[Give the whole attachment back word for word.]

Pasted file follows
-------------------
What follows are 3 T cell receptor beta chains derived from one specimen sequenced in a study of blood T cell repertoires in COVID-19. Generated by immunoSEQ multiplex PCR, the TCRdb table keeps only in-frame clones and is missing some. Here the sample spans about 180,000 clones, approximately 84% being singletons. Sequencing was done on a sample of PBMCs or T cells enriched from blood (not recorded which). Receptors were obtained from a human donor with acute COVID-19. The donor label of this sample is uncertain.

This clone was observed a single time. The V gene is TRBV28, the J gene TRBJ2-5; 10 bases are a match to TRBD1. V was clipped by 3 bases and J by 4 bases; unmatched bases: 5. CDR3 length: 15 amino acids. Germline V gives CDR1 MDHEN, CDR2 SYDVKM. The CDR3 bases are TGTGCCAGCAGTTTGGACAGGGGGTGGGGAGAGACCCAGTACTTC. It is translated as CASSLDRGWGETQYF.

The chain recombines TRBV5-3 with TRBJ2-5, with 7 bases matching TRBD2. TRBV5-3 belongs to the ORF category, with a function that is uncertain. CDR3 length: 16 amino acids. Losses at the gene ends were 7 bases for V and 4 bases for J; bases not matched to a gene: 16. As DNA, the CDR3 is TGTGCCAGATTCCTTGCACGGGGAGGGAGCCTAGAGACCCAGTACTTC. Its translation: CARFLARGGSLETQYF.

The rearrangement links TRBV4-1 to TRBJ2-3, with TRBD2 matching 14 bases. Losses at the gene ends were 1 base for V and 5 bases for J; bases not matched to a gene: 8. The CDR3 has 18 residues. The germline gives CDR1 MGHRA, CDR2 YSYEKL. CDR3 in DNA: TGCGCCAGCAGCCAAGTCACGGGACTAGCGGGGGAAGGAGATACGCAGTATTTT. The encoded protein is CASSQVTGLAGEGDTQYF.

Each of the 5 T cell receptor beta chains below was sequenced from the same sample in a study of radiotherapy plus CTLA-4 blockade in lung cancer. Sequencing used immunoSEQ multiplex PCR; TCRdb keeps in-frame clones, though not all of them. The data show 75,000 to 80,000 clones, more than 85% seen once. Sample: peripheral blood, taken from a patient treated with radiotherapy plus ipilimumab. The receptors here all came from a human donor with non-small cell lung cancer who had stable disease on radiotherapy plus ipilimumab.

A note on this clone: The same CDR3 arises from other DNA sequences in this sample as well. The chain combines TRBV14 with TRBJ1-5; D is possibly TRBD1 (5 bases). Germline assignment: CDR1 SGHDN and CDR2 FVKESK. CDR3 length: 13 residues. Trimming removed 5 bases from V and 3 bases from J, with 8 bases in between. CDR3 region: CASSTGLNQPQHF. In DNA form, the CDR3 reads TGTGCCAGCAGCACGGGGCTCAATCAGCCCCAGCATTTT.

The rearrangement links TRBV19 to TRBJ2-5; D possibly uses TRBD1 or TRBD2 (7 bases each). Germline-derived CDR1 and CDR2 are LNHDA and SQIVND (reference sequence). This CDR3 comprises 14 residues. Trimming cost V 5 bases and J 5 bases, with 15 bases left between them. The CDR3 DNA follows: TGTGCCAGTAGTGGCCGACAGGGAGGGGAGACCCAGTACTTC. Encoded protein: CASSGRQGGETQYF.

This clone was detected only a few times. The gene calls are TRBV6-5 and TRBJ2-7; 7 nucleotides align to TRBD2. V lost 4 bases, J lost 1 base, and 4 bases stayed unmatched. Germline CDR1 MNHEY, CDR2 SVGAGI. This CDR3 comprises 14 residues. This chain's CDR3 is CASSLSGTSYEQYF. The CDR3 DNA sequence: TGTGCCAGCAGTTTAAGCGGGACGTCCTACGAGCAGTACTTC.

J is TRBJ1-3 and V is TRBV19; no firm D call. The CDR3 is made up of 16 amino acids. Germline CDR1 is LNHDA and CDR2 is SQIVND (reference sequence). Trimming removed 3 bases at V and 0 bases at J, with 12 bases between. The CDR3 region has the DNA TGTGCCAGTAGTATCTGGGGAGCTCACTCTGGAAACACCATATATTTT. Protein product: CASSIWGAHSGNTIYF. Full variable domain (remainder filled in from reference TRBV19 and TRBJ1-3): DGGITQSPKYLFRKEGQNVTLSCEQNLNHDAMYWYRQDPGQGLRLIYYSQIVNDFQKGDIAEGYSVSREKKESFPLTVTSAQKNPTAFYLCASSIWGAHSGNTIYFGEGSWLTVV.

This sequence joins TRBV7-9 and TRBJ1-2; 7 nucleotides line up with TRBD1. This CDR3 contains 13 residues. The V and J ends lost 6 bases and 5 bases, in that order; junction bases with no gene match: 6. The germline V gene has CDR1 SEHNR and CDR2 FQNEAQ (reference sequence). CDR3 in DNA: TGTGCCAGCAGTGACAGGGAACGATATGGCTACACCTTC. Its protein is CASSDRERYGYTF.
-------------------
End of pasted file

What follows are 3 T cell receptor beta chains derived from one specimen sequenced in a study of blood T cell repertoires in COVID-19. Generated by immunoSEQ multiplex PCR, the TCRdb table keeps only in-frame clones and is missing some. Here the sample spans about 180,000 clones, approximately 84% being singletons. Sequencing was done on a sample of PBMCs or T cells enriched from blood (not recorded which). Receptors were obtained from a human donor with acute COVID-19. The donor label of this sample is uncertain.

This clone was observed a single time. The V gene is TRBV28, the J gene TRBJ2-5; 10 bases are a match to TRBD1. V was clipped by 3 bases and J by 4 bases; unmatched bases: 5. CDR3 length: 15 amino acids. Germline V gives CDR1 MDHEN, CDR2 SYDVKM. The CDR3 bases are TGTGCCAGCAGTTTGGACAGGGGGTGGGGAGAGACCCAGTACTTC. It is translated as CASSLDRGWGETQYF.

The chain recombines TRBV5-3 with TRBJ2-5, with 7 bases matching TRBD2. TRBV5-3 belongs to the ORF category, with a function that is uncertain. CDR3 length: 16 amino acids. Losses at the gene ends were 7 bases for V and 4 bases for J; bases not matched to a gene: 16. As DNA, the CDR3 is TGTGCCAGATTCCTTGCACGGGGAGGGAGCCTAGAGACCCAGTACTTC. Its translation: CARFLARGGSLETQYF.

The rearrangement links TRBV4-1 to TRBJ2-3, with TRBD2 matching 14 bases. Losses at the gene ends were 1 base for V and 5 bases for J; bases not matched to a gene: 8. The CDR3 has 18 residues. The germline gives CDR1 MGHRA, CDR2 YSYEKL. CDR3 in DNA: TGCGCCAGCAGCCAAGTCACGGGACTAGCGGGGGAAGGAGATACGCAGTATTTT. The encoded protein is CASSQVTGLAGEGDTQYF.

Each of the 5 T cell receptor beta chains below was sequenced from the same sample in a study of radiotherapy plus CTLA-4 blockade in lung cancer. Sequencing used immunoSEQ multiplex PCR; TCRdb keeps in-frame clones, though not all of them. The data show 75,000 to 80,000 clones, more than 85% seen once. Sample: peripheral blood, taken from a patient treated with radiotherapy plus ipilimumab. The receptors here all came from a human donor with non-small cell lung cancer who had stable disease on radiotherapy plus ipilimumab.

A note on this clone: The same CDR3 arises from other DNA sequences in this sample as well. The chain combines TRBV14 with TRBJ1-5; D is possibly TRBD1 (5 bases). Germline assignment: CDR1 SGHDN and CDR2 FVKESK. CDR3 length: 13 residues. Trimming removed 5 bases from V and 3 bases from J, with 8 bases in between. CDR3 region: CASSTGLNQPQHF. In DNA form, the CDR3 reads TGTGCCAGCAGCACGGGGCTCAATCAGCCCCAGCATTTT.

The rearrangement links TRBV19 to TRBJ2-5; D possibly uses TRBD1 or TRBD2 (7 bases each). Germline-derived CDR1 and CDR2 are LNHDA and SQIVND (reference sequence). This CDR3 comprises 14 residues. Trimming cost V 5 bases and J 5 bases, with 15 bases left between them. The CDR3 DNA follows: TGTGCCAGTAGTGGCCGACAGGGAGGGGAGACCCAGTACTTC. Encoded protein: CASSGRQGGETQYF.

This clone was detected only a few times. The gene calls are TRBV6-5 and TRBJ2-7; 7 nucleotides align to TRBD2. V lost 4 bases, J lost 1 base, and 4 bases stayed unmatched. Germline CDR1 MNHEY, CDR2 SVGAGI. This CDR3 comprises 14 residues. This chain's CDR3 is CASSLSGTSYEQYF. The CDR3 DNA sequence: TGTGCCAGCAGTTTAAGCGGGACGTCCTACGAGCAGTACTTC.

J is TRBJ1-3 and V is TRBV19; no firm D call. The CDR3 is made up of 16 amino acids. Germline CDR1 is LNHDA and CDR2 is SQIVND (reference sequence). Trimming removed 3 bases at V and 0 bases at J, with 12 bases between. The CDR3 region has the DNA TGTGCCAGTAGTATCTGGGGAGCTCACTCTGGAAACACCATATATTTT. Protein product: CASSIWGAHSGNTIYF. Full variable domain (remainder filled in from reference TRBV19 and TRBJ1-3): DGGITQSPKYLFRKEGQNVTLSCEQNLNHDAMYWYRQDPGQGLRLIYYSQIVNDFQKGDIAEGYSVSREKKESFPLTVTSAQKNPTAFYLCASSIWGAHSGNTIYFGEGSWLTVV.

This sequence joins TRBV7-9 and TRBJ1-2; 7 nucleotides line up with TRBD1. This CDR3 contains 13 residues. The V and J ends lost 6 bases and 5 bases, in that order; junction bases with no gene match: 6. The germline V gene has CDR1 SEHNR and CDR2 FQNEAQ (reference sequence). CDR3 in DNA: TGTGCCAGCAGTGACAGGGAACGATATGGCTACACCTTC. Its protein is CASSDRERYGYTF.